17. A persistent decline in productivity will
cause an increase in unemployment.
A decline in productivity causes an increase in
costs, and an increase in costs will lead to an
increase in prices, eroding consumer buying
power and a decline in consumer demand,
leading to an increase in unemployment.
18. A free market system can only maintain its vitality
when hard work and risk taking are rewarded.
Would you be in college if you knew that your
hard work and investing money for college
expenses would not benefit you in the future?
19. The American government has subsidized
the Brazilian cotton farmer.
America has put up trade restrictions against the
importation of cotton from Brazil to protect the
American cotton farmer from this competition.
When Brazil won a court case from an international
court concerning free trade agreements, the U.S.
government decided to subsidize the Brazilian
farmer as well as the American farmer.
20. The faster we grow the sooner we will experience
long lasing economic prosperity.
The best way to grow is slow and steady.
Unemployment results from a slow down in the
growth rate, not necessarily a decline in growth
itself. A slow growth rate is easier to maintain
than large spurts in growth that are temporary.
21. History has taught us that for a modern industrial
society to prosper we need a strong central
government, but when the government gets too big
and intrusive there is a tendency toward slow
growth and economic stagnation.
There are many reasons we need a strong national
government in a free market system, but a free market
system is based on the profit motive and individuals
making decisions in accordance to their own self interest.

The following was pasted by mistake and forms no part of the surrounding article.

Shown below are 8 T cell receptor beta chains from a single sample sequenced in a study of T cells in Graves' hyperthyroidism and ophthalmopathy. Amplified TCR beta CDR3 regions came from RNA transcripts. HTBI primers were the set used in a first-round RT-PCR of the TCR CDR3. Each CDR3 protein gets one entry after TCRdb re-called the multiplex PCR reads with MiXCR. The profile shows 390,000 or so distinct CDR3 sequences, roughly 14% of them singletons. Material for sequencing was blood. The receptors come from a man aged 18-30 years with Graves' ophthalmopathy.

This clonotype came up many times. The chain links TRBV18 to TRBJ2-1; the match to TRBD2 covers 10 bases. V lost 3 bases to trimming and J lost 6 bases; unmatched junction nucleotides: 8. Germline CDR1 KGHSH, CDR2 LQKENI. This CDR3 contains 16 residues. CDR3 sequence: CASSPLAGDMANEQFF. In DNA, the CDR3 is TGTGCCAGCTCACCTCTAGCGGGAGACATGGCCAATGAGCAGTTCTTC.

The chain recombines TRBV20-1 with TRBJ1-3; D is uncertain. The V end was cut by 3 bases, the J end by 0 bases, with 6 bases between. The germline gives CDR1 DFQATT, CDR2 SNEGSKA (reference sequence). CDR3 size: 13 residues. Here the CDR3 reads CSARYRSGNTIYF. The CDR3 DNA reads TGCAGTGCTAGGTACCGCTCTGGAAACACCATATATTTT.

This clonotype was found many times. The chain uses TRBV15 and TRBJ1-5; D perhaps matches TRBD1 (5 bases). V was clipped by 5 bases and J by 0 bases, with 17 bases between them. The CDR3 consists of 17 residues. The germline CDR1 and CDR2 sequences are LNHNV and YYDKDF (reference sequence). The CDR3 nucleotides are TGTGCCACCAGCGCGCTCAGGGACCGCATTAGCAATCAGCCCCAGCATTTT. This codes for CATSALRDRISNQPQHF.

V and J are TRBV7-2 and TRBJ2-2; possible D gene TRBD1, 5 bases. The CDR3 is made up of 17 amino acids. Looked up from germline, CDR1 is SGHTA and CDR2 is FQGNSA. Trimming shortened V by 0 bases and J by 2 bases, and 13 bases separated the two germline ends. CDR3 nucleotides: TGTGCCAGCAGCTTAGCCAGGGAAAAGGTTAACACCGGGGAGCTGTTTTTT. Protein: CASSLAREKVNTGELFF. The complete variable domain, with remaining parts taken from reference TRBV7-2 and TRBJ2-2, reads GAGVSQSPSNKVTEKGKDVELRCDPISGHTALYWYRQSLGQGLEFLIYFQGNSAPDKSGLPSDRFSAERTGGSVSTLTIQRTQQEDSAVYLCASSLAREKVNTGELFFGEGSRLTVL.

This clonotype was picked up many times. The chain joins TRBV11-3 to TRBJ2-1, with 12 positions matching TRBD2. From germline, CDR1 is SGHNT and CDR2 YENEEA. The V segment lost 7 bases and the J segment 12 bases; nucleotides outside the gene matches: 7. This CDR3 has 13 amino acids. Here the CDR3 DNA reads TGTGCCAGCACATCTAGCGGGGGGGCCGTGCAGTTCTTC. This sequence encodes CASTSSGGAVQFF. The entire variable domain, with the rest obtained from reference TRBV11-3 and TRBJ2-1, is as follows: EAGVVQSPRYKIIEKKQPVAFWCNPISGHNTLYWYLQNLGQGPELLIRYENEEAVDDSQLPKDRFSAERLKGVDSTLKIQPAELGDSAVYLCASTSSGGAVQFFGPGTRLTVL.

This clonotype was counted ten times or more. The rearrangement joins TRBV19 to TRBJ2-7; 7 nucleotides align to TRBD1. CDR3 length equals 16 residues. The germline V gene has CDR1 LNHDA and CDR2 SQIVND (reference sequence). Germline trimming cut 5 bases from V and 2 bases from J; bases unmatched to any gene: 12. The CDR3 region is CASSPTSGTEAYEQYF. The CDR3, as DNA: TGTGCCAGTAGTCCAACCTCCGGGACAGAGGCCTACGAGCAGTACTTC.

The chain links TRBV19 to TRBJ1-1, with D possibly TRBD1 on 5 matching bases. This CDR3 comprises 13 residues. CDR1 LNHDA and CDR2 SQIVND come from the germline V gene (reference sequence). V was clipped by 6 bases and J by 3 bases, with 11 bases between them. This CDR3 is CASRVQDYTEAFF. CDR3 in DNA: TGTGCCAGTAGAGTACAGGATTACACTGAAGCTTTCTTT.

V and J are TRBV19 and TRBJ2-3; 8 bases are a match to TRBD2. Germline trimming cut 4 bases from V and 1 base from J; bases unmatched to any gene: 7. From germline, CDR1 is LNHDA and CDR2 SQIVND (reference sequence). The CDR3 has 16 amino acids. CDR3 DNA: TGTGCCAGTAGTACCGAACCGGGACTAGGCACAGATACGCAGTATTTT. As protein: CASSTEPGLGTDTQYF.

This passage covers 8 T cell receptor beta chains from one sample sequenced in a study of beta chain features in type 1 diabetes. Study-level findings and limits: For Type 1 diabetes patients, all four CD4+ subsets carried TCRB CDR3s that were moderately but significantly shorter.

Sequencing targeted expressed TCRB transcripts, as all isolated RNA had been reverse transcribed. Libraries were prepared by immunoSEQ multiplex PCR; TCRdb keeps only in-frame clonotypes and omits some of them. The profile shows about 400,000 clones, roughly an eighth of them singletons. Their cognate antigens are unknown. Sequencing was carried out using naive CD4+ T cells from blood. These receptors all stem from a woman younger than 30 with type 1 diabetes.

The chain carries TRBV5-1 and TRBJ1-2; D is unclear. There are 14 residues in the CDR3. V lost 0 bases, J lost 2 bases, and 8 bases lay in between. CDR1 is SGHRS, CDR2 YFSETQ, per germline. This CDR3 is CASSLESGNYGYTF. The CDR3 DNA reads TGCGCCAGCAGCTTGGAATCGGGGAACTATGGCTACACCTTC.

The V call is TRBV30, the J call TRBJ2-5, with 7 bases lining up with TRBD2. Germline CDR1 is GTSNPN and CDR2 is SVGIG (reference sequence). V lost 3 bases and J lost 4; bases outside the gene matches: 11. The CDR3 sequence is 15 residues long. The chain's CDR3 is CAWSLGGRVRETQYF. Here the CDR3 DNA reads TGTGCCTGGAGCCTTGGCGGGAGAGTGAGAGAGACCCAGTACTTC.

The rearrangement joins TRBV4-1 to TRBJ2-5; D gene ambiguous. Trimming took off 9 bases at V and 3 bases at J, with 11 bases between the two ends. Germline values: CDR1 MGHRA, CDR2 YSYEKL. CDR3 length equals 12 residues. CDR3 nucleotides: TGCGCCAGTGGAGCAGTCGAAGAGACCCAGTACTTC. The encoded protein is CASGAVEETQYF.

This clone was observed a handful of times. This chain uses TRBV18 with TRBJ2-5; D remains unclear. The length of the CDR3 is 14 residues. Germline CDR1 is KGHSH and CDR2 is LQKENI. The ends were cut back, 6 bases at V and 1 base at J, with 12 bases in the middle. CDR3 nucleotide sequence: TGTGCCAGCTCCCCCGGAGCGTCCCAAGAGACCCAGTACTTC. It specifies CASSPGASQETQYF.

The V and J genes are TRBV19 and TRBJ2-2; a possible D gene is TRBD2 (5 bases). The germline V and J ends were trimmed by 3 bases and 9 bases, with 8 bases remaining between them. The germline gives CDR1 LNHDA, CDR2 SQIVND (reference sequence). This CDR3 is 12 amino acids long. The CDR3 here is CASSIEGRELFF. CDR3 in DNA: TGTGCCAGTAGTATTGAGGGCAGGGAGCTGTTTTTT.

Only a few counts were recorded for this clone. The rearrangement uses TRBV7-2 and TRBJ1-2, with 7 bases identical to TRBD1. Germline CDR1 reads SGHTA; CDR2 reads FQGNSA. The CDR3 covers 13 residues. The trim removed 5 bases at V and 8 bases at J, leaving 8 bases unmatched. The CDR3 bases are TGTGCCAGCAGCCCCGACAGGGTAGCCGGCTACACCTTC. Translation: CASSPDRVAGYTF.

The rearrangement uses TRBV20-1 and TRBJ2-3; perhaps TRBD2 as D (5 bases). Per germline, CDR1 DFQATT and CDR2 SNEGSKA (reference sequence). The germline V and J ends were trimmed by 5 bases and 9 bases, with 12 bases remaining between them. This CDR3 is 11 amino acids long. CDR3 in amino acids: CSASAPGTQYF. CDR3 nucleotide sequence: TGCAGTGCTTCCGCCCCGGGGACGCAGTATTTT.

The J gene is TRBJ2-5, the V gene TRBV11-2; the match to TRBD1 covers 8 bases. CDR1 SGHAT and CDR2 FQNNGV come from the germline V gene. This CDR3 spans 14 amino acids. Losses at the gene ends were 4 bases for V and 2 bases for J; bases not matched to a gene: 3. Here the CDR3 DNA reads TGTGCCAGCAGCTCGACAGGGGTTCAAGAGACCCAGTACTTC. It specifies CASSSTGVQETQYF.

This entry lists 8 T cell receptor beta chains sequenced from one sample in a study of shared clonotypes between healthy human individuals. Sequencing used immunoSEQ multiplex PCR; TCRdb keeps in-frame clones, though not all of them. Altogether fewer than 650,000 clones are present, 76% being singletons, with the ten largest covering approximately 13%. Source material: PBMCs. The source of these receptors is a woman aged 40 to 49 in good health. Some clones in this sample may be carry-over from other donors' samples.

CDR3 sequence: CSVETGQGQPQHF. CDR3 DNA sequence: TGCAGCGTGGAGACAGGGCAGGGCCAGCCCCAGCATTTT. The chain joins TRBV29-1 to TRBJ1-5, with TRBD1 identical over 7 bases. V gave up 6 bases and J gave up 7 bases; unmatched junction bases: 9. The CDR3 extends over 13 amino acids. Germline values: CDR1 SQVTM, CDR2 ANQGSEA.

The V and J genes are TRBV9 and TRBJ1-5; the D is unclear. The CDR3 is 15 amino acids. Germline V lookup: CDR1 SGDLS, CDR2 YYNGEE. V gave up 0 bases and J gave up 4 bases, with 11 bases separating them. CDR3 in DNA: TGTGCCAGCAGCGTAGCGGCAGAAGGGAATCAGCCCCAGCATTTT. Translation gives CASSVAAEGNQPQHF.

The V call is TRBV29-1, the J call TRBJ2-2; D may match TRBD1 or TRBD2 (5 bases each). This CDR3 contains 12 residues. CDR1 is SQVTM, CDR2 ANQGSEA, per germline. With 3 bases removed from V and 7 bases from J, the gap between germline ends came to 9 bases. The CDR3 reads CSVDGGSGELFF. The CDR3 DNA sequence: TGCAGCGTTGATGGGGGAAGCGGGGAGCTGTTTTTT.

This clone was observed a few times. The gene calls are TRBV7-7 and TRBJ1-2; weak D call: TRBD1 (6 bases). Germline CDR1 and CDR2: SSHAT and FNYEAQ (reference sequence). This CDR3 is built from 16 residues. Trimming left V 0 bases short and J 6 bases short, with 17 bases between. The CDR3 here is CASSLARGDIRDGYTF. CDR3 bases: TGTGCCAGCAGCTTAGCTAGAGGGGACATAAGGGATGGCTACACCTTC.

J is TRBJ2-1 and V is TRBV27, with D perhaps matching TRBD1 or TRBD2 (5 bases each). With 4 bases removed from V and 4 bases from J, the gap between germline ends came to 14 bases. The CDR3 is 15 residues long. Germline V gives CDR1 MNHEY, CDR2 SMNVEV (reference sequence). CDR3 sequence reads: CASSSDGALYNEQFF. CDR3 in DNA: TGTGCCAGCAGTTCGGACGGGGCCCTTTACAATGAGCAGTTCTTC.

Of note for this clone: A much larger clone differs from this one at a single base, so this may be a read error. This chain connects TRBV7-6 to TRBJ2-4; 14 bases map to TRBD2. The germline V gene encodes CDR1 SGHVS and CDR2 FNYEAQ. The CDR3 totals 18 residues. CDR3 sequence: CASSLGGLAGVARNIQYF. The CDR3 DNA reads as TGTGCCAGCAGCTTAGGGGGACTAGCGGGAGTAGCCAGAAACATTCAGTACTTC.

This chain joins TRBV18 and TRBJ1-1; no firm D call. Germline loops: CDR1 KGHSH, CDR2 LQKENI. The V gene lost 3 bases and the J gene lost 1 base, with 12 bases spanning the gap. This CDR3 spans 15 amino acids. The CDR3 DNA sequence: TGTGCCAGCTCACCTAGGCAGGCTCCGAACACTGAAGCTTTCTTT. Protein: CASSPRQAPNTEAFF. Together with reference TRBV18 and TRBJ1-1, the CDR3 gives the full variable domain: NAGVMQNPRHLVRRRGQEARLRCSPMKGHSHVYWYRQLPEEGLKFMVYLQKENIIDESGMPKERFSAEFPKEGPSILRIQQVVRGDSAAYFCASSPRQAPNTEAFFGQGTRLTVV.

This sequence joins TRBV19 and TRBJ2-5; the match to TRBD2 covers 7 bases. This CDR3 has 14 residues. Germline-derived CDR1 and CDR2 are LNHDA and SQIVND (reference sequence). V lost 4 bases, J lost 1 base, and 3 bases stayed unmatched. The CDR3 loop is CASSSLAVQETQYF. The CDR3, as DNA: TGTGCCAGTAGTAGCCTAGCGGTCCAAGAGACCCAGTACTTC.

22. An Austrian economist would tend to favor
market solutions to market problems, whereas a
Keynesian economist would tend to favor
government solutions to economic problems.
Whereas Austrians tend to favor market solutions to
economic problems, such as laws favoring saving
and investing to aid long term growth, Keynesians
tend to favor government programs that will
boost demand during periods of unemployment.
23. In 2002, Congress passed the Sarbanes-Oxley
Accounting Reform Law. A part of the law requires
costly external audits of companies in addition to the
traditional audits of a company’s financial statements.
This law has greatly added to the costs of
accounting and record keeping for large firms.
24. Coal fired plants give us half of our electricity,
yet we are witnessing the mass retirement of
coal-fired plants in America today.
Because the Environment Protection Agency
(EPA) considers coal a danger to the
environment, strict regulations and government
mandates are restricting the burning of coal.
25. The United States has a perfectly free
market economic system.
The government has essentially taken over the
health care and financial sectors of the economy.
With the highest corporate taxes in the world as
well as high personal taxes and a huge national
debt, the U.S. is becoming a system that is less
and less a free market system.